Farmers encouraged to seek water quality initiative funding
The Iowa Soybean Association (ISA) encourages farmers to apply for state cost-share assistance for practices that will reduce nutrient runoff and achieve goals set in the Iowa Nutrient Reduction Strategy.
The Iowa Department of Agriculture and Land Stewardship (IDALS) recently announced funding priorities which include cover crops, no-till or strip till and nitrification inhibitors, specifically nitrapyrin with fall applied anhydrous fertilizer. The cost-share rate per acre is $25, $10 and $3, respectively.
“IDALS cost share is a great way for farmers across the state to receive support in implementing and evaluating these practices on their farms. They help hold soil in place, reduce nutrient loss caused by runoff and drainage and help improve water quality,” said Health Ellison, ISA’s Environmental Programs and Services agronomy and natural resources manager.
Any farmer not already planting cover crops, practicing no-till or strip till or using a nitrification inhibitor can apply for assistance at their local Soil and Water Conservation District office. Farmers are only eligible for cost share on up to 160 acres.
IDALS received $3 million in one-time funding to support statewide science-based water quality practices, of which $1.8 million was set aside for disbursement this fall. ISA was instrumental in helping develop the nutrient reduction strategy, with a goal of reducing total nitrogen and phosphorous loads in Iowa waters from both point and nonpoint sources, like farm fields, by 45 percent.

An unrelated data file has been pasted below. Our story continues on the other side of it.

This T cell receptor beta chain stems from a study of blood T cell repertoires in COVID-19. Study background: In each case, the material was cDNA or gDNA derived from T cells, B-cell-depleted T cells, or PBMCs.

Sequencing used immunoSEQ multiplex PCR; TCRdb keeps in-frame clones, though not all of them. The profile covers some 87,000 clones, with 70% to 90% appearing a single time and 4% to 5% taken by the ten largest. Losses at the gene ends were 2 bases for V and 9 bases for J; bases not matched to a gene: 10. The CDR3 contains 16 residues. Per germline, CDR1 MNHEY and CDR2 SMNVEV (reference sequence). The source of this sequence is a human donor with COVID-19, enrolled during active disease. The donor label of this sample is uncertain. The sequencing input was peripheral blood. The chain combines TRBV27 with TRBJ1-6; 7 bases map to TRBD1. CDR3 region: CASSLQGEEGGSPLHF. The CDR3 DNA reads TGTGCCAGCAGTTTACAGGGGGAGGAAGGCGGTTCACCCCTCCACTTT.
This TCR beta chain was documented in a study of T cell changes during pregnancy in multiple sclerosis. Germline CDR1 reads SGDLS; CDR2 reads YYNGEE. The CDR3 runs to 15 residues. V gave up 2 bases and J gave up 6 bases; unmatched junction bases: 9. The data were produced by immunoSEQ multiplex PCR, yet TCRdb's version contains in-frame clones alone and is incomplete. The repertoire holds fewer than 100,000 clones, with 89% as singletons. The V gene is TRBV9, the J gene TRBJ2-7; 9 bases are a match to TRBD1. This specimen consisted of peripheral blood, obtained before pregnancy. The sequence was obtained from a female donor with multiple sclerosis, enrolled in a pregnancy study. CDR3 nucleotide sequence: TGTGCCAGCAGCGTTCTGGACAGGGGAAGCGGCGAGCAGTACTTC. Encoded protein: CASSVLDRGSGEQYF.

“The ISA On-Farm Network and Environmental Programs and Services teams can partner with farmers to develop replicated strip trails for your cover crop, nitrogen stabilizer and no-till acres in order to collect useful data on the relevance of these efforts to production and environmental stewardship practices,” Ellison said. “ISA has been actively assisting farmers in testing, evaluating and managing many of the practices identified in the nutrient reduction strategy through targeted watershed projects and field research since 2000.”
ISA’s Environmental Programs and Services team helps farmers conserve and protect natural resources, remain profitable and increase yields to meet growing demands for food, feed and fuel—all essential components of long-term sustainability. The association’s On-Farm Network focuses on precision agriculture tools and technology to collect information that can increase growers' profits from crop production.
To learn more about ISA and its environmental programs, go to www.iasoybeans.com.